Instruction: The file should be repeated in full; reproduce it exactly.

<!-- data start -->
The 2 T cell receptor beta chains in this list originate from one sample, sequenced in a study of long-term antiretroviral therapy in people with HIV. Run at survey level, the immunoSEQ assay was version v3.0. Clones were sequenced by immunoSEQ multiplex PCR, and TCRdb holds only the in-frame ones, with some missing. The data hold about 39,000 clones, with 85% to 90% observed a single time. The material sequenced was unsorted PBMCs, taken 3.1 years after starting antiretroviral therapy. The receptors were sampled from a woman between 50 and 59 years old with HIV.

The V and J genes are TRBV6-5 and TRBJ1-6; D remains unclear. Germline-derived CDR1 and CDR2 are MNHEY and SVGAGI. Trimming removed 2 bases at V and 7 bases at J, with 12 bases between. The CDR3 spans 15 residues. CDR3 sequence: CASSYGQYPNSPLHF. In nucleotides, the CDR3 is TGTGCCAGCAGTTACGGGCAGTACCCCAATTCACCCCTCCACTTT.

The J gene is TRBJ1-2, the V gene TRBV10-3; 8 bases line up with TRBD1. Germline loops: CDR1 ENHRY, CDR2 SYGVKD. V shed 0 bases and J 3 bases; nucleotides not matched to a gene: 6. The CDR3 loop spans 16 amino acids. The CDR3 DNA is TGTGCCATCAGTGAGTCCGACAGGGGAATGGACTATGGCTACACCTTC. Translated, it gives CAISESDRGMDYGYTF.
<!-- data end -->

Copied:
The 2 T cell receptor beta chains in this list originate from one sample, sequenced in a study of long-term antiretroviral therapy in people with HIV. Run at survey level, the immunoSEQ assay was version v3.0. Clones were sequenced by immunoSEQ multiplex PCR, and TCRdb holds only the in-frame ones, with some missing. The data hold about 39,000 clones, with 85% to 90% observed a single time. The material sequenced was unsorted PBMCs, taken 3.1 years after starting antiretroviral therapy. The receptors were sampled from a woman between 50 and 59 years old with HIV.

The V and J genes are TRBV6-5 and TRBJ1-6; D remains unclear. Germline-derived CDR1 and CDR2 are MNHEY and SVGAGI. Trimming removed 2 bases at V and 7 bases at J, with 12 bases between. The CDR3 spans 15 residues. CDR3 sequence: CASSYGQYPNSPLHF. In nucleotides, the CDR3 is TGTGCCAGCAGTTACGGGCAGTACCCCAATTCACCCCTCCACTTT.

The J gene is TRBJ1-2, the V gene TRBV10-3; 8 bases line up with TRBD1. Germline loops: CDR1 ENHRY, CDR2 SYGVKD. V shed 0 bases and J 3 bases; nucleotides not matched to a gene: 6. The CDR3 loop spans 16 amino acids. The CDR3 DNA is TGTGCCATCAGTGAGTCCGACAGGGGAATGGACTATGGCTACACCTTC. Translated, it gives CAISESDRGMDYGYTF.